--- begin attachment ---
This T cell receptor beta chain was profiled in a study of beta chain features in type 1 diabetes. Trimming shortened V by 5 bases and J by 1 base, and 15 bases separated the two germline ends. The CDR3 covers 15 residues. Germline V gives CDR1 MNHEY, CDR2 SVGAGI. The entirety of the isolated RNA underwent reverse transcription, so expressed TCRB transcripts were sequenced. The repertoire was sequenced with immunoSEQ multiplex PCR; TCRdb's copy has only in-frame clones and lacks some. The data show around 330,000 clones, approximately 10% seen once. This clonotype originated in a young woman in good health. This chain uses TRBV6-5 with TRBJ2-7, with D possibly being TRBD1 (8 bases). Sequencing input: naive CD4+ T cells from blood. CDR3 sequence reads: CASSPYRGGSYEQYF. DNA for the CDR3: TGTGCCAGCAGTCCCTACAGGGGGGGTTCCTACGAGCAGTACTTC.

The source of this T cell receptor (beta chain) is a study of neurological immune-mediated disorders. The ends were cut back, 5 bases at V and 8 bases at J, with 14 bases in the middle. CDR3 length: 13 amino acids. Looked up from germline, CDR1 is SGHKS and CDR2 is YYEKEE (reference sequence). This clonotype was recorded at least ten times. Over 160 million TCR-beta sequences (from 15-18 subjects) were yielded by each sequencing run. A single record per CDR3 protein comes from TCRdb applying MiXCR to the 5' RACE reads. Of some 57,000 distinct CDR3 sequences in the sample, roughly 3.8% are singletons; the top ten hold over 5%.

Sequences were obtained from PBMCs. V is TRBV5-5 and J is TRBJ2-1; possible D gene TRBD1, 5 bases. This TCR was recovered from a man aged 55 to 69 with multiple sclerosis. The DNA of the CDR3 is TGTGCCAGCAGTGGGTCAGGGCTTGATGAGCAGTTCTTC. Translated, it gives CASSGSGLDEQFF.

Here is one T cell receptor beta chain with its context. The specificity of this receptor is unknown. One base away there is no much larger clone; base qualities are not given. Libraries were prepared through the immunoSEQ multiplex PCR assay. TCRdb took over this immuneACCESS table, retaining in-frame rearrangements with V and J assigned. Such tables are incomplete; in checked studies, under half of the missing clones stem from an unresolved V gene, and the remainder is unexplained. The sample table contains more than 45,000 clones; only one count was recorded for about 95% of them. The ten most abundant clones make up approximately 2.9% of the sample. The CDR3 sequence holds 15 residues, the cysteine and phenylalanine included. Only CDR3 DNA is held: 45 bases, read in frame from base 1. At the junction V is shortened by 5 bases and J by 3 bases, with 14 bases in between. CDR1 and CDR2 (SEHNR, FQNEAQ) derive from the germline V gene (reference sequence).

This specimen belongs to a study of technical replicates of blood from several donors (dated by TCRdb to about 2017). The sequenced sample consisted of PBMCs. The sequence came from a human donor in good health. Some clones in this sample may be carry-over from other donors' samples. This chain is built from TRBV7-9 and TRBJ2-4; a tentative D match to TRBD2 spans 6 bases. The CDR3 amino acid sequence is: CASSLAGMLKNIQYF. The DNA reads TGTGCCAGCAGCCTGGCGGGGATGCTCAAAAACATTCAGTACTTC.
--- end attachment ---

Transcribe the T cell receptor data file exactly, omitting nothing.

This T cell receptor beta chain was profiled in a study of beta chain features in type 1 diabetes. Trimming shortened V by 5 bases and J by 1 base, and 15 bases separated the two germline ends. The CDR3 covers 15 residues. Germline V gives CDR1 MNHEY, CDR2 SVGAGI. The entirety of the isolated RNA underwent reverse transcription, so expressed TCRB transcripts were sequenced. The repertoire was sequenced with immunoSEQ multiplex PCR; TCRdb's copy has only in-frame clones and lacks some. The data show around 330,000 clones, approximately 10% seen once. This clonotype originated in a young woman in good health. This chain uses TRBV6-5 with TRBJ2-7, with D possibly being TRBD1 (8 bases). Sequencing input: naive CD4+ T cells from blood. CDR3 sequence reads: CASSPYRGGSYEQYF. DNA for the CDR3: TGTGCCAGCAGTCCCTACAGGGGGGGTTCCTACGAGCAGTACTTC.

The source of this T cell receptor (beta chain) is a study of neurological immune-mediated disorders. The ends were cut back, 5 bases at V and 8 bases at J, with 14 bases in the middle. CDR3 length: 13 amino acids. Looked up from germline, CDR1 is SGHKS and CDR2 is YYEKEE (reference sequence). This clonotype was recorded at least ten times. Over 160 million TCR-beta sequences (from 15-18 subjects) were yielded by each sequencing run. A single record per CDR3 protein comes from TCRdb applying MiXCR to the 5' RACE reads. Of some 57,000 distinct CDR3 sequences in the sample, roughly 3.8% are singletons; the top ten hold over 5%.

Sequences were obtained from PBMCs. V is TRBV5-5 and J is TRBJ2-1; possible D gene TRBD1, 5 bases. This TCR was recovered from a man aged 55 to 69 with multiple sclerosis. The DNA of the CDR3 is TGTGCCAGCAGTGGGTCAGGGCTTGATGAGCAGTTCTTC. Translated, it gives CASSGSGLDEQFF.

Here is one T cell receptor beta chain with its context. The specificity of this receptor is unknown. One base away there is no much larger clone; base qualities are not given. Libraries were prepared through the immunoSEQ multiplex PCR assay. TCRdb took over this immuneACCESS table, retaining in-frame rearrangements with V and J assigned. Such tables are incomplete; in checked studies, under half of the missing clones stem from an unresolved V gene, and the remainder is unexplained. The sample table contains more than 45,000 clones; only one count was recorded for about 95% of them. The ten most abundant clones make up approximately 2.9% of the sample. The CDR3 sequence holds 15 residues, the cysteine and phenylalanine included. Only CDR3 DNA is held: 45 bases, read in frame from base 1. At the junction V is shortened by 5 bases and J by 3 bases, with 14 bases in between. CDR1 and CDR2 (SEHNR, FQNEAQ) derive from the germline V gene (reference sequence).

This specimen belongs to a study of technical replicates of blood from several donors (dated by TCRdb to about 2017). The sequenced sample consisted of PBMCs. The sequence came from a human donor in good health. Some clones in this sample may be carry-over from other donors' samples. This chain is built from TRBV7-9 and TRBJ2-4; a tentative D match to TRBD2 spans 6 bases. The CDR3 amino acid sequence is: CASSLAGMLKNIQYF. The DNA reads TGTGCCAGCAGCCTGGCGGGGATGCTCAAAAACATTCAGTACTTC.